If these walls could talk, they’d tell stories of a bar truly ran by bartenders and chefs at different times in their lives, from different places across the map, all looking to make something work –  not just to keep their lights on, but because they loved it.

If these walls could talk, they would tell you about freedom of creativity. From events like Brunch and Beats and come as you are Burlesque shows, to Sunday Live Experimental synth music and Saturday nights of Salsa.

If these walls could talk, they’d tell stories of first encounters, formed relationships, $10,000 meetings over $2 beers, and drunken misunderstandings.

If these walls could talk, they’d tell you a story of a bartender working on a slow night, who decided to check on a guest only to find him lying on the floor, overdosing. Locking the doors, the bartender sat with a stranger until help arrived.

If these walls could talk, they’d talk about a time a new know-it-all bar manager took over a new program. Thinking he knew everything and arguing with his partners, he’d realize almost 3 years down the line that they helped make him a better person.

If these walls could talk, they’d tell about the growth that only comes in moments where your only option is to make something work.

This chapter of Beyond the Bar is not so much about advice, but more so a love letter to a bar that gave me so much over a very brief period of time. In fact, this series spawned from that social posts I used to create to promote Wine Night on Thursdays.

For those of you I do not know, I was the Co-Beverage Director of Butchertown Social from July 2017 to July 2018. Over the span of that year, I learned more about myself that I had in the past five. Isaiah Hoagland, the owner of the bar, was a novice in our industry. To his credit, he acknowledged his lack of experience, so he deferred to the other managers/myself when it came to decisions. This made for an environment with a lot of trust and freedom, but with that freedom came a lot of challenges. None of us (besides Pope) had ever been in a position where our decisions directly impacted the lives of others. That level of engagement with something can give you a sense of ownership, and in the right environment, that can even lead to love.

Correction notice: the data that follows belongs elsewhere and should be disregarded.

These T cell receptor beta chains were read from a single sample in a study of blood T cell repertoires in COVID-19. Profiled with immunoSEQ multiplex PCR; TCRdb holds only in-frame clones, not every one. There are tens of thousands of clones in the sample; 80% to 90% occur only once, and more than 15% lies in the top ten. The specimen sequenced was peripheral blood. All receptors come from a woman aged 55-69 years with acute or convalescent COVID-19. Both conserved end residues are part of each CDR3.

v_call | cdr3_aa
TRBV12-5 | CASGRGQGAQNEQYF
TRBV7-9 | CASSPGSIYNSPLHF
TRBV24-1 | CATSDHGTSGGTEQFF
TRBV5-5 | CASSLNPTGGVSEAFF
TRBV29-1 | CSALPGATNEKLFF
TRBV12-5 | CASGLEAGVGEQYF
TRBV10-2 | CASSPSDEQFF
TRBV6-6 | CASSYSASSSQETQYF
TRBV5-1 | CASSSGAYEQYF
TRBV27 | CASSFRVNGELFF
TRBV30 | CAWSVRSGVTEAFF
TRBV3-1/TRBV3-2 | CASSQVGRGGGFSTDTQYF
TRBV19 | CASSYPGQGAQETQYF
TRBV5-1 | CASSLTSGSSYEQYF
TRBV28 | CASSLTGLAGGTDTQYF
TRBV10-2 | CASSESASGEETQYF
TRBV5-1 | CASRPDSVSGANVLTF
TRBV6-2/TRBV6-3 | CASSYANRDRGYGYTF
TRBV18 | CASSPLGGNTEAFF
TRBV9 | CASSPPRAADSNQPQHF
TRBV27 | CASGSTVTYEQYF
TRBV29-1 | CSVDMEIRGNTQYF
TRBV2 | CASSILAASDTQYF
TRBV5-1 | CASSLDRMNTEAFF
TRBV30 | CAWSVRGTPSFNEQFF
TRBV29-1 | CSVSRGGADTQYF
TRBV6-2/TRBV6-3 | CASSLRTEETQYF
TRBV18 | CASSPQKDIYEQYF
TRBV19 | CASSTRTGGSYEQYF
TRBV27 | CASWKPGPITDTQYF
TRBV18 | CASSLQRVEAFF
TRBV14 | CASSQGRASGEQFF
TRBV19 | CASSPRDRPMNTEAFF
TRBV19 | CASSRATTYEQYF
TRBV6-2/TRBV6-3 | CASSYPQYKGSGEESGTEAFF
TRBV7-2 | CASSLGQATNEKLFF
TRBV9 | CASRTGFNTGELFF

I, like so many people, loved Butchertown Social. It was and will probably always be my favorite bar. Why? Because it was a place that wasn’t perfect in any sense of the word. 

The bar seats sucked, the dance floor was suspect (at best), the bar top was loved or despised (no in-between), and the best piece of furniture was the heavy, old school “casting call” style couch in the front room. But those imperfections gave the bar a deep soul. One that many people aspire to but few achieve. 

You felt that soul the moment you stepped foot in the place – regardless of if it was slammed at 10:00 pm on a Saturday Salsa Night or a slow Wednesday at 1 am. You felt it. I think that is why so many people are sad to see it go. Butchertown Social is a one-of-a-kind of bar because it put the idea of being true in the center of their business model. They chose being genuine over making money.

The bar was built on the personalities of who ran it. From the quirkiness of Bri Hlava, expressed in the decorations around the bar and cocktails on the menu, to the cold charisma of Matt Pope, shown in the live shows and eclectic beer menu (built on conversations and handshakes).

Or say the amazing food of Connie Hartsock, someone who was not around while I was there, but was the missing link needed to take Social to its full potential. She took a successful bar and really turned it into a beast. Add in Isaiah’s random round of shots, Chris’s down-to-earth demeanor, and Luke’s perfect wing sauce distribution, you get a place that is also called a home (a heavily alcohol-stocked, burger producing home – but a home(y) bar nonetheless). Those personalities turned into Louisville household names using the platform they came together and created. And that was Butchertown Social.

I’m confident I won’t be able to drive by it without visualizing my time working and relaxing there, and I’m confident that a lot of other patrons will feel the same. I’ll miss the camaraderie that floated through the air; the level of acceptance and equality that poured out of every heart who walked down the main room and jumped around on the dance floor. If those walls could talk, they would say “we changed you, Dante.” I’ll be forever grateful for that.

Sips for Thought #4

12 oz Pedialyte

1 dose Self Reflection

You are still probably hungover from the last night at Social; think about your life.

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